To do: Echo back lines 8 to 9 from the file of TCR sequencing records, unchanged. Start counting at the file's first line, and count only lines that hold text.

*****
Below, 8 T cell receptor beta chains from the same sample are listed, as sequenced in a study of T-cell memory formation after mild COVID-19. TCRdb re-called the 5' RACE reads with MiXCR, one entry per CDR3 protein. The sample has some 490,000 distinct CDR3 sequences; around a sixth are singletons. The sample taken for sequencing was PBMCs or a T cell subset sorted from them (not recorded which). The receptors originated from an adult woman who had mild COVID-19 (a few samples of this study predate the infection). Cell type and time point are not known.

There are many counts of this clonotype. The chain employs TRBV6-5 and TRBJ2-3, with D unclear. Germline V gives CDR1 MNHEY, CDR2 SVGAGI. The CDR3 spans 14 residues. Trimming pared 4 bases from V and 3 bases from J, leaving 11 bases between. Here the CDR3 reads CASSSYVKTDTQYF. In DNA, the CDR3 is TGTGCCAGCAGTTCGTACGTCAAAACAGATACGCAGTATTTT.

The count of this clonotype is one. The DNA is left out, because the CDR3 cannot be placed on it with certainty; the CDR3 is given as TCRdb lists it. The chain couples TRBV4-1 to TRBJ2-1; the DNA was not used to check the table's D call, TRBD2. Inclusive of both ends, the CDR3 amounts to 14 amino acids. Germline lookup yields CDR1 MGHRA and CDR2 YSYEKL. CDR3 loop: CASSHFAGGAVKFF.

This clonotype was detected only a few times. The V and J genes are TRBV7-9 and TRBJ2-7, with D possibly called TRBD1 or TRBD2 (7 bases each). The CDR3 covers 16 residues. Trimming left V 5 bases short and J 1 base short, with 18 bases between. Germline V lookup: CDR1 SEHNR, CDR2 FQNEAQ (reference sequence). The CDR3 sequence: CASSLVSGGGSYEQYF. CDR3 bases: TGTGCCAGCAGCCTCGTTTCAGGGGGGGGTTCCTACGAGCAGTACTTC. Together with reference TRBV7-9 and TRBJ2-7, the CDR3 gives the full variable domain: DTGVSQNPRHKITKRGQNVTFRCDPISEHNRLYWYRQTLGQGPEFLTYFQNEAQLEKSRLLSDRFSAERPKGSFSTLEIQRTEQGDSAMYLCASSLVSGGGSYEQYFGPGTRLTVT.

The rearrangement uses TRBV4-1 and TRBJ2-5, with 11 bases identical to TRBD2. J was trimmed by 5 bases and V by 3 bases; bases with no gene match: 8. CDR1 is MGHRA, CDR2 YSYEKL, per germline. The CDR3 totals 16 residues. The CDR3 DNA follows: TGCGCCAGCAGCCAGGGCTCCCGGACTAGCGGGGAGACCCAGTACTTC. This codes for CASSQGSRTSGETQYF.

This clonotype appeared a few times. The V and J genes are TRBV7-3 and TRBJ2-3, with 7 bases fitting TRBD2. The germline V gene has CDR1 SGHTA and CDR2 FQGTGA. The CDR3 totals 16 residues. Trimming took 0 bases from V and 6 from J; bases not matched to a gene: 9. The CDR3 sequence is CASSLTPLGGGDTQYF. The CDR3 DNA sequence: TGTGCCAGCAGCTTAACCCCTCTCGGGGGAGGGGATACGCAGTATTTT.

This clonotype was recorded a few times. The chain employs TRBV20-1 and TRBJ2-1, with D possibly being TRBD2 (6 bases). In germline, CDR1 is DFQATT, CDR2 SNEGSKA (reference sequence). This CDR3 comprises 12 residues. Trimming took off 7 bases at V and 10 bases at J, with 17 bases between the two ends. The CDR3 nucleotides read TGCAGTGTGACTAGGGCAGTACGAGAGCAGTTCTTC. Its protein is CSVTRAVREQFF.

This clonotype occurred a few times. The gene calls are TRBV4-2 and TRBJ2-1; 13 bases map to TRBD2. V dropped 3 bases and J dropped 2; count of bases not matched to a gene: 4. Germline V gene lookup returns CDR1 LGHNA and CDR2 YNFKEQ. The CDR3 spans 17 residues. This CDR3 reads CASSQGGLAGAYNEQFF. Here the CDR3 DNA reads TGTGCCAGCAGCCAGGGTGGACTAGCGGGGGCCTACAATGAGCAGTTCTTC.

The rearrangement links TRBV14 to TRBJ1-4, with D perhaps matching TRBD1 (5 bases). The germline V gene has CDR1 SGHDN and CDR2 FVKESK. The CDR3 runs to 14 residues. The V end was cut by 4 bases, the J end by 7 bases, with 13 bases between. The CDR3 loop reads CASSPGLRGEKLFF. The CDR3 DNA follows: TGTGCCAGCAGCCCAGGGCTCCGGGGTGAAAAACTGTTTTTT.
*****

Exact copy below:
This clonotype occurred a few times. The gene calls are TRBV4-2 and TRBJ2-1; 13 bases map to TRBD2. V dropped 3 bases and J dropped 2; count of bases not matched to a gene: 4. Germline V gene lookup returns CDR1 LGHNA and CDR2 YNFKEQ. The CDR3 spans 17 residues. This CDR3 reads CASSQGGLAGAYNEQFF. Here the CDR3 DNA reads TGTGCCAGCAGCCAGGGTGGACTAGCGGGGGCCTACAATGAGCAGTTCTTC.

The rearrangement links TRBV14 to TRBJ1-4, with D perhaps matching TRBD1 (5 bases). The germline V gene has CDR1 SGHDN and CDR2 FVKESK. The CDR3 runs to 14 residues. The V end was cut by 4 bases, the J end by 7 bases, with 13 bases between. The CDR3 loop reads CASSPGLRGEKLFF. The CDR3 DNA follows: TGTGCCAGCAGCCCAGGGCTCCGGGGTGAAAAACTGTTTTTT.